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The Pamphlet Collection of Sir Robert Stout: Volume 74

The Cana Miracle

The Cana Miracle.

But in the Cana miracle it is claimed that we have the direct authority of Christ for the indulgence in strong drink. It is right for me to say that I do not, make a fetish of the Bible, that the miracles are to me a wholly non-essential part of it, and that, as my reason compels me to reject them all, I have no especial difficulty here. Upon the general question I will

A friend in whose taste and judgment I place great confidence complains of the 1"arrogance" ol this remark. It was certainly not made in any such spirit, nor with any [unclear: wa] desire to complicate the difficulties of my task by the introduction of irrelevant [unclear: contro] but simply because I did not think it honest, when discussing the hearings of particular miracle, to conceal my view of miracles as a class. I hope, therefore, that those [unclear: w] differ may respect my motive and not take such offence at my abruptness as to decline to [unclear: ww] on its merits the argument that follows.

page 9 merely make this passing observation, that the insistence upon miracles by so many Christian teachers as being of the essence of the faith appears to me responsible for more of the scepticism of the day than all that the so-called "freethinkers" could by their own efforts have achieved.* But I wish reverently to consider the supposed moral of this story of the wedding-feast from the point of view of those who prize it, if that be possible, as highly as the Sermon on the Mount. Christ, we are told, turned water into wine; before we are justified in drinking wine to-day. The inference is absurd. If there be any orthodox believer who has maintained that the manufacture of consumption of alcohol, in any strength or in any quantity, at any place [unclear: s] any time, for any purpose or under any conditions, is in itself a wrong, to such a man this miracle is a conclusive answer. But so [unclear: culous] a creature I have never yet met or seen, nor ever heard of except [unclear: f] the vain imaginings of hostile critics. Neither of alcohol nor of anything whose could such a sweeping proposition be rationally maintained. It is all a matter of time, place, and circumstance. More particularly we may answer:—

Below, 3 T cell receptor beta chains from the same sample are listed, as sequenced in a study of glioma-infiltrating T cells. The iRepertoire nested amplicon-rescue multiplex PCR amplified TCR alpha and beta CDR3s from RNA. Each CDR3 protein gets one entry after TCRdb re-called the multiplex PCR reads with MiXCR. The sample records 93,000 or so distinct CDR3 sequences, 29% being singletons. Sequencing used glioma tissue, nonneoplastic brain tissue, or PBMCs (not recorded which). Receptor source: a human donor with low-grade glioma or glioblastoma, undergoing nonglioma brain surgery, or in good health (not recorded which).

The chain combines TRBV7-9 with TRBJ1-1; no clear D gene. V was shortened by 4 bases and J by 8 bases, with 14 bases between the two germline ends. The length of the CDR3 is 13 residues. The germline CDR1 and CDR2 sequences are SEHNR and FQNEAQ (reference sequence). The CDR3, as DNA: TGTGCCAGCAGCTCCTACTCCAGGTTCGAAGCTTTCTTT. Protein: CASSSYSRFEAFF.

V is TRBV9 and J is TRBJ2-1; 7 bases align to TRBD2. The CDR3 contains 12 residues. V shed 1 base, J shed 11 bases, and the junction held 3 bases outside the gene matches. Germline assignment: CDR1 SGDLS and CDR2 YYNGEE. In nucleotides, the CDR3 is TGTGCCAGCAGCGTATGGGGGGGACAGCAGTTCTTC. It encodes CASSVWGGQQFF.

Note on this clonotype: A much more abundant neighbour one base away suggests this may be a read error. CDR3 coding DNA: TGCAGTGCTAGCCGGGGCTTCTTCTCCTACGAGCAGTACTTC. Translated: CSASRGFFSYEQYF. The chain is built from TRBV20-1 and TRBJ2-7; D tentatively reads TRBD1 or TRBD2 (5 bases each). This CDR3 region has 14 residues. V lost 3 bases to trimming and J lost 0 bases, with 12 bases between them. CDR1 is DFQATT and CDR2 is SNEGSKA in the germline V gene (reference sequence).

(1)If there was a power present to convert water into wine, there was a power present to prevent consumption running to excess, even though renewed at the end of a feast. Even in those days we should raise objection to alcoholic temptations if there were an omnipotent power at land to ward off their evil effects. For the faithful, with the Master at hand, [unclear: I] sea of Galilee was as safe a place to walk on as the streets of Capernaum, but it in these days and without that help we have to travel over lake or [unclear: an,] we prefer a steamer's deck. Yet Peter's example might as well be quoted to us in the one case as the precedent of Cana in the other.
But the safe and solid answer is this:—Alcohol is admittedly the dead-[unclear: f] scourge of civilization to-day. Was it so in Christ's day? Then the Good shepherd made peace with the most ravenous enemy of his flock. Was it not so in Christ's day ? Then his attitude affords no argument for us. The former supposition is both blasphemous and historically false; the latter is the truth, and the inference satisfies both conscience and common sense, [unclear: it,] that we are not discharged from our warfare against the greatest

* "People imagine that the place which the Bible holds in the world, it owes to miracles. [unclear: ew] It simply to the fact that it came out of a profounder depth of thought than any other book."—Emerson, quoted by Rev. Heber Newtons, Right and wrong uses of the Bible, p. 54.

The substance of this Argument I owe to Dr, Dawson Burns. Its weakness is that nothing [unclear: s] said or done at the feast to limit the application of the miracle in the manner suggested, and that in the absence of any such caution it would naturally be taken sanctioning the general use of wine.

page 10 destroyer of our race because its Saviour did not sound the war-note while the enemy still slept.*

* I have thought it best to place no reliance on the two wine theory. I must [unclear: le] Hebraists the discussion of the difference between [unclear: tiro] and yayin, but so far as thr [unclear: s] Testament is concerned the single Greek word oinos is used for all kinds of [unclear: d] whatever they may have been. If St. John recognised the vital distinction between [unclear: fres] and unfermented wine which is drawn by the modern teetotaller, is it possible he would [unclear: h] left us in doubt as to whether the miraculous wine was fermented or not? Since my address was delivered I find in the Exposition 4th Series Vol. 5, p. 356, the following able [unclear: state] Dean Chadwick of what I conceive to he the true position with regard to Christ example:-

"The anxious moralist would be much more successful if he were content to before as circumstances are now entirely altered; that the invention of distilled liquors has revolution ised both the nature of che evil and the stringency of the remedies demanded; that [unclear: je] never recorded to have needed to rebuke a drunkard; that in the Old Testament wine [unclear: d] mentioned sometimes kindly, sometimes bitterly, according to contemporary social usages; [unclear: a] that our Lord enjoined all that reasonable abstainers need for their justification when He [unclear: o] that what offended, even if were dear and useful as a member of the body, should be [unclear: ff] and cast away."